[Add.: There are diverse reasons why you would like to create a special folder (container) outside the three mentioned basic ones; this is the case, e.g., of the “Project Notes” folder created in Scrivener 3 when updating from 2; also to print the content -references and notes- of that folder; etc.
If you’d rather have a per-document bookmark that replaces “Document Notes”, then all you have to do is create a container that will house the files that contain your notes, and then add that container to your document bookmarks. You will run into the limitation of not being able to create new notes via this method within the bookmarks interface, but you can add those new note documents like you would any other binder item.
Example: you want to have a per-chapter set of document notes, but use the Document Bookmarks feature instead.
- Create a new document and indent it under the chapter document you have in the binder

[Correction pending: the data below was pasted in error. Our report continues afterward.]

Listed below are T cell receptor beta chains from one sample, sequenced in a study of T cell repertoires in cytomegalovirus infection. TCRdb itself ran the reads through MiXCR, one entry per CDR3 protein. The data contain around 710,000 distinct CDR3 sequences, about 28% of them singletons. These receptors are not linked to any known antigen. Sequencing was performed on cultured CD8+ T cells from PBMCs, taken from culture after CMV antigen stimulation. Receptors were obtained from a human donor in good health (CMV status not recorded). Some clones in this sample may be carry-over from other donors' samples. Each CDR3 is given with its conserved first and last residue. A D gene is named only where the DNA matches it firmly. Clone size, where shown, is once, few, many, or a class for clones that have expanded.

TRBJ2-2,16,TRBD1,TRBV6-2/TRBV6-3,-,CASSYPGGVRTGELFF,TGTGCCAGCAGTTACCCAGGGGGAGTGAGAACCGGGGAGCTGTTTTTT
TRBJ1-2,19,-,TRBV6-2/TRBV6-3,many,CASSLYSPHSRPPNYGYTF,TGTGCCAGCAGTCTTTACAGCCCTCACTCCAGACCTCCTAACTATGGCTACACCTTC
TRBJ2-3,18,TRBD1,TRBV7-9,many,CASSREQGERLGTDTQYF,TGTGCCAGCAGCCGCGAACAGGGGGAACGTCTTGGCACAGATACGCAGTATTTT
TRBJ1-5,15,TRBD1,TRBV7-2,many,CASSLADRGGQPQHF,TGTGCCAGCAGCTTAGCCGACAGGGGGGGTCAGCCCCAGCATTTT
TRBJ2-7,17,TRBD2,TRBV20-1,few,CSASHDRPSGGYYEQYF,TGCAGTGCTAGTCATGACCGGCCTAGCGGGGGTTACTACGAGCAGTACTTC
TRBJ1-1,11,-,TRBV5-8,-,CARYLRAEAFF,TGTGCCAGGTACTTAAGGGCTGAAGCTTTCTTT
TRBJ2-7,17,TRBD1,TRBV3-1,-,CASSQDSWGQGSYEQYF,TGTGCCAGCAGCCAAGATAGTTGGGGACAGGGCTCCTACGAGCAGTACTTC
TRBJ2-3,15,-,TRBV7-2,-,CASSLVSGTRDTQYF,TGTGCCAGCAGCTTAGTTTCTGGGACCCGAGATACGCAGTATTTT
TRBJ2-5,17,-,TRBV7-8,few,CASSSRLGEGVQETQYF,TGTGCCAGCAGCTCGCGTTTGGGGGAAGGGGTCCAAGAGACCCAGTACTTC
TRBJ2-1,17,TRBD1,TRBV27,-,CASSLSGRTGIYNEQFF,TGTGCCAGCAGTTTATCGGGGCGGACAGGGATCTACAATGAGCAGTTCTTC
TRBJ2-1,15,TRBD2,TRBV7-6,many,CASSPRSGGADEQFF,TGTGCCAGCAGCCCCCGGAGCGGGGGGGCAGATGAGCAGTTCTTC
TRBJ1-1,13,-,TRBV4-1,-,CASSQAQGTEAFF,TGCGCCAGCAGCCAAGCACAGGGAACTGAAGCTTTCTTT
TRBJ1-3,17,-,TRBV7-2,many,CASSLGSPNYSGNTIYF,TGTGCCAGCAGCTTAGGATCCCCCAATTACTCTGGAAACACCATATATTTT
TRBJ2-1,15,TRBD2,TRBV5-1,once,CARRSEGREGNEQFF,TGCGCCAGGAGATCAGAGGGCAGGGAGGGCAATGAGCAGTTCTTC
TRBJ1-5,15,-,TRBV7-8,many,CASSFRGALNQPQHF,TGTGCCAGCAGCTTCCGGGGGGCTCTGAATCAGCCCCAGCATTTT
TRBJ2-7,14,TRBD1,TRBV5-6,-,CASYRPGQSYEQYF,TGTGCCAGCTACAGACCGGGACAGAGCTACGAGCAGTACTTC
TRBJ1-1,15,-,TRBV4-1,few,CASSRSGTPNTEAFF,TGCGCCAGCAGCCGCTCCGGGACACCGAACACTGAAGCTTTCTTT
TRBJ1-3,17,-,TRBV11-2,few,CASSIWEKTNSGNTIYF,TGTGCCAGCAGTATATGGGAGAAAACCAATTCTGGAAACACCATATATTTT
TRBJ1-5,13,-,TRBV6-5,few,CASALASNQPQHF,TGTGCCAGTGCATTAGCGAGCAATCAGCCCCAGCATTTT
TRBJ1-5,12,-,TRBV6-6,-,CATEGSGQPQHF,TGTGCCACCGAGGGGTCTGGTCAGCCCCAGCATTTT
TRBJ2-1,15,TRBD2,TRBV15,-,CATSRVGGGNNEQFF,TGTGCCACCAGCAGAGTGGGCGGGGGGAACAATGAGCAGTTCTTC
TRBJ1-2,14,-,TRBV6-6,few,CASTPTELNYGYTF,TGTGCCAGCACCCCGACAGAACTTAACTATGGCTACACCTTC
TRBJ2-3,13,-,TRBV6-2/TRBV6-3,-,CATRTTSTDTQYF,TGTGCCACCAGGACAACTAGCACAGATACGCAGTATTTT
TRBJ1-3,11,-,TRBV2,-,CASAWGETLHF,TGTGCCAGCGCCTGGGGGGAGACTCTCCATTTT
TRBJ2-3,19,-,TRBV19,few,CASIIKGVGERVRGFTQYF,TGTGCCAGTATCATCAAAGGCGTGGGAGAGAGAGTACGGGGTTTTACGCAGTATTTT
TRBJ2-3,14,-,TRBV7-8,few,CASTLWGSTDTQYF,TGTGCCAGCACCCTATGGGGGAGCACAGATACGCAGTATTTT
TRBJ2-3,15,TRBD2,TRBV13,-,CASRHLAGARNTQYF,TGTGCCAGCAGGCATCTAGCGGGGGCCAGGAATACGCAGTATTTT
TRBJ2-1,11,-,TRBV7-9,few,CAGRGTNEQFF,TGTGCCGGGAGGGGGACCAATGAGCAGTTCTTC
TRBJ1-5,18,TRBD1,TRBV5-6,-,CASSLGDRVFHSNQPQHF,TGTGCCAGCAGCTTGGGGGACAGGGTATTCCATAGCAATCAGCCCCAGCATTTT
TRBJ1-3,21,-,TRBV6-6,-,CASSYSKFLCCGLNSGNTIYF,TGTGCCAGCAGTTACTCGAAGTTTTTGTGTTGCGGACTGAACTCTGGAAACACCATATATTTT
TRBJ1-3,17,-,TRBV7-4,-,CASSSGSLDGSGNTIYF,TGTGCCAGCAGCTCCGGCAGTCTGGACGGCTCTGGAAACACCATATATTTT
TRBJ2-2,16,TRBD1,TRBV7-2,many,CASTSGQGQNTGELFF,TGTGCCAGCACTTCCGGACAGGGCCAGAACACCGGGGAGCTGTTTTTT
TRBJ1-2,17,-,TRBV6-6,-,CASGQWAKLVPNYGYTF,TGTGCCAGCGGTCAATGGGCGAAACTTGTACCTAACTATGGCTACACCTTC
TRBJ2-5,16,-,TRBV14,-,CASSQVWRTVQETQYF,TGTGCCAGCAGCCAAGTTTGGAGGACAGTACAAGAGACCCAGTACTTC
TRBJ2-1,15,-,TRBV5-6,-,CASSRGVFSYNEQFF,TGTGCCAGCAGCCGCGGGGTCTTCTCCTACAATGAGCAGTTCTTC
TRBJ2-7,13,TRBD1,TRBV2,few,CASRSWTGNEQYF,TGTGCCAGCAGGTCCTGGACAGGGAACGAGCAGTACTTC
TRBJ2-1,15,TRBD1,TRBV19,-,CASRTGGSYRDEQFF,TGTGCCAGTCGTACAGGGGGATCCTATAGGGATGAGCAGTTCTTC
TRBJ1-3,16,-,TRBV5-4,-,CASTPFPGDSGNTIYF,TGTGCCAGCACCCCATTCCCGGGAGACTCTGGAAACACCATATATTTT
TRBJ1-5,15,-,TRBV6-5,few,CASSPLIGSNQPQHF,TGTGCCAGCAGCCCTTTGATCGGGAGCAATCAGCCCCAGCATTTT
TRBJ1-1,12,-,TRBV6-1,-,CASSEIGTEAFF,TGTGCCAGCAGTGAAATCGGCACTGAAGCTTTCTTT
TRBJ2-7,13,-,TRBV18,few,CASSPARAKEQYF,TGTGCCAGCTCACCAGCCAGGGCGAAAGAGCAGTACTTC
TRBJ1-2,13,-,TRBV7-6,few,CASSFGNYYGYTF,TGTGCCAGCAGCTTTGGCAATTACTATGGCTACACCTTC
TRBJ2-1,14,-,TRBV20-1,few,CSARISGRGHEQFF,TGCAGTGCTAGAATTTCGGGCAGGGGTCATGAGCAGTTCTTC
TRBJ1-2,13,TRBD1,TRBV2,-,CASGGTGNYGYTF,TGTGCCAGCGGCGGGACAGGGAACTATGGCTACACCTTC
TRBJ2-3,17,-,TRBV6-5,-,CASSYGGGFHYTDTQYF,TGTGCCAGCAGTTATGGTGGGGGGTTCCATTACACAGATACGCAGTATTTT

- Add the chapter document itself to its own bookmarks. Now you have a drop-down list that will reveal your one note; the one nested under it in the binder.
- Add any other documents as children of your chapter document to add more notes, and they’ll automatically appear in the drop-down list of your document bookmarks.
- Add any other types of bookmarks, including web URLs and external documents from outside the Scrivener project directly to the Document Bookmarks of your chapter document.
You can set this up to always have at least one (or as many as you’d like to start with) empty “bookmark note” by making use of Document Templates; just create a generic “Chapter” document, and then “Chapter Notes” document nested under that. Whenever you add a chapter to your draft, just use that document template, and it’s child “Chapter Notes” document will also be created with it.